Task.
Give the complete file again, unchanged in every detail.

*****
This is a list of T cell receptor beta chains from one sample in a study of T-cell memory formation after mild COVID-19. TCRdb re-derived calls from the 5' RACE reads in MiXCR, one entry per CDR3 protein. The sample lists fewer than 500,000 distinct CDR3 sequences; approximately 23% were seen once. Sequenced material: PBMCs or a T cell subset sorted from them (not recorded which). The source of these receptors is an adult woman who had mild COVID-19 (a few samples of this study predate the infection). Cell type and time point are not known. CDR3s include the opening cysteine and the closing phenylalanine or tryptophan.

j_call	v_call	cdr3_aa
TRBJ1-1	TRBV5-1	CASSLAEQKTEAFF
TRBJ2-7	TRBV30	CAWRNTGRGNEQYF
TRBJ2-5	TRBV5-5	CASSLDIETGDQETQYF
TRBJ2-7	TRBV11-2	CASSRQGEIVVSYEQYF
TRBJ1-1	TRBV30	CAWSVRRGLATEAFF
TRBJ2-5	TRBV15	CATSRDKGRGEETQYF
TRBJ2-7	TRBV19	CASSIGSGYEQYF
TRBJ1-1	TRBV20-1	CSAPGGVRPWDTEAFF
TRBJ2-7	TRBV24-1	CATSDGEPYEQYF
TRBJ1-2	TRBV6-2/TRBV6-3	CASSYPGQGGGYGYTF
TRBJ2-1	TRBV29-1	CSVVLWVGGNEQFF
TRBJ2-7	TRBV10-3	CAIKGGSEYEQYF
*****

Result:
This is a list of T cell receptor beta chains from one sample in a study of T-cell memory formation after mild COVID-19. TCRdb re-derived calls from the 5' RACE reads in MiXCR, one entry per CDR3 protein. The sample lists fewer than 500,000 distinct CDR3 sequences; approximately 23% were seen once. Sequenced material: PBMCs or a T cell subset sorted from them (not recorded which). The source of these receptors is an adult woman who had mild COVID-19 (a few samples of this study predate the infection). Cell type and time point are not known. CDR3s include the opening cysteine and the closing phenylalanine or tryptophan.

j_call	v_call	cdr3_aa
TRBJ1-1	TRBV5-1	CASSLAEQKTEAFF
TRBJ2-7	TRBV30	CAWRNTGRGNEQYF
TRBJ2-5	TRBV5-5	CASSLDIETGDQETQYF
TRBJ2-7	TRBV11-2	CASSRQGEIVVSYEQYF
TRBJ1-1	TRBV30	CAWSVRRGLATEAFF
TRBJ2-5	TRBV15	CATSRDKGRGEETQYF
TRBJ2-7	TRBV19	CASSIGSGYEQYF
TRBJ1-1	TRBV20-1	CSAPGGVRPWDTEAFF
TRBJ2-7	TRBV24-1	CATSDGEPYEQYF
TRBJ1-2	TRBV6-2/TRBV6-3	CASSYPGQGGGYGYTF
TRBJ2-1	TRBV29-1	CSVVLWVGGNEQFF
TRBJ2-7	TRBV10-3	CAIKGGSEYEQYF